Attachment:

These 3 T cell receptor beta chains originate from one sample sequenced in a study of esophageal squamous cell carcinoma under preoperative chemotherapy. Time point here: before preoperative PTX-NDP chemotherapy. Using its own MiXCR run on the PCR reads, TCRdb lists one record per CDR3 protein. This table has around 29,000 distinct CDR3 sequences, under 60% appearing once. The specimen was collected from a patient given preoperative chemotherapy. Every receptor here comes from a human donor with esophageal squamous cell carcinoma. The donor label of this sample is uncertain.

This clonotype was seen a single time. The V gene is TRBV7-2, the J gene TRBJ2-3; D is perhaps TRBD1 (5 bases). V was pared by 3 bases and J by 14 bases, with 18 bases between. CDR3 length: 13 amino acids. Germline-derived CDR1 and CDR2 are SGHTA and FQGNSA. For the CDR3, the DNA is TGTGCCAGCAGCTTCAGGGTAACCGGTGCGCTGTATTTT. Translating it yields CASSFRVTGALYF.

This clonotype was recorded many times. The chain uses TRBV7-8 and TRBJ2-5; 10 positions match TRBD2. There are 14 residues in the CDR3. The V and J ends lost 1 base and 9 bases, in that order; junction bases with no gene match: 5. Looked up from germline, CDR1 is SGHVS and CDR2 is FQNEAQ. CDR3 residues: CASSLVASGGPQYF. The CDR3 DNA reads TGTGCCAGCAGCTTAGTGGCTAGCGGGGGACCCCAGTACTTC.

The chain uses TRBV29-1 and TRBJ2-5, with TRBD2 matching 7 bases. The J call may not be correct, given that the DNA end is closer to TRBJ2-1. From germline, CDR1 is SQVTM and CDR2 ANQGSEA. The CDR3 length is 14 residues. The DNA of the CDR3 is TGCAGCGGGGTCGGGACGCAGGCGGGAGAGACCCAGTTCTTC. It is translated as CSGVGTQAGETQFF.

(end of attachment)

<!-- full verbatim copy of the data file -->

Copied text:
These 3 T cell receptor beta chains originate from one sample sequenced in a study of esophageal squamous cell carcinoma under preoperative chemotherapy. Time point here: before preoperative PTX-NDP chemotherapy. Using its own MiXCR run on the PCR reads, TCRdb lists one record per CDR3 protein. This table has around 29,000 distinct CDR3 sequences, under 60% appearing once. The specimen was collected from a patient given preoperative chemotherapy. Every receptor here comes from a human donor with esophageal squamous cell carcinoma. The donor label of this sample is uncertain.

This clonotype was seen a single time. The V gene is TRBV7-2, the J gene TRBJ2-3; D is perhaps TRBD1 (5 bases). V was pared by 3 bases and J by 14 bases, with 18 bases between. CDR3 length: 13 amino acids. Germline-derived CDR1 and CDR2 are SGHTA and FQGNSA. For the CDR3, the DNA is TGTGCCAGCAGCTTCAGGGTAACCGGTGCGCTGTATTTT. Translating it yields CASSFRVTGALYF.

This clonotype was recorded many times. The chain uses TRBV7-8 and TRBJ2-5; 10 positions match TRBD2. There are 14 residues in the CDR3. The V and J ends lost 1 base and 9 bases, in that order; junction bases with no gene match: 5. Looked up from germline, CDR1 is SGHVS and CDR2 is FQNEAQ. CDR3 residues: CASSLVASGGPQYF. The CDR3 DNA reads TGTGCCAGCAGCTTAGTGGCTAGCGGGGGACCCCAGTACTTC.

The chain uses TRBV29-1 and TRBJ2-5, with TRBD2 matching 7 bases. The J call may not be correct, given that the DNA end is closer to TRBJ2-1. From germline, CDR1 is SQVTM and CDR2 ANQGSEA. The CDR3 length is 14 residues. The DNA of the CDR3 is TGCAGCGGGGTCGGGACGCAGGCGGGAGAGACCCAGTTCTTC. It is translated as CSGVGTQAGETQFF.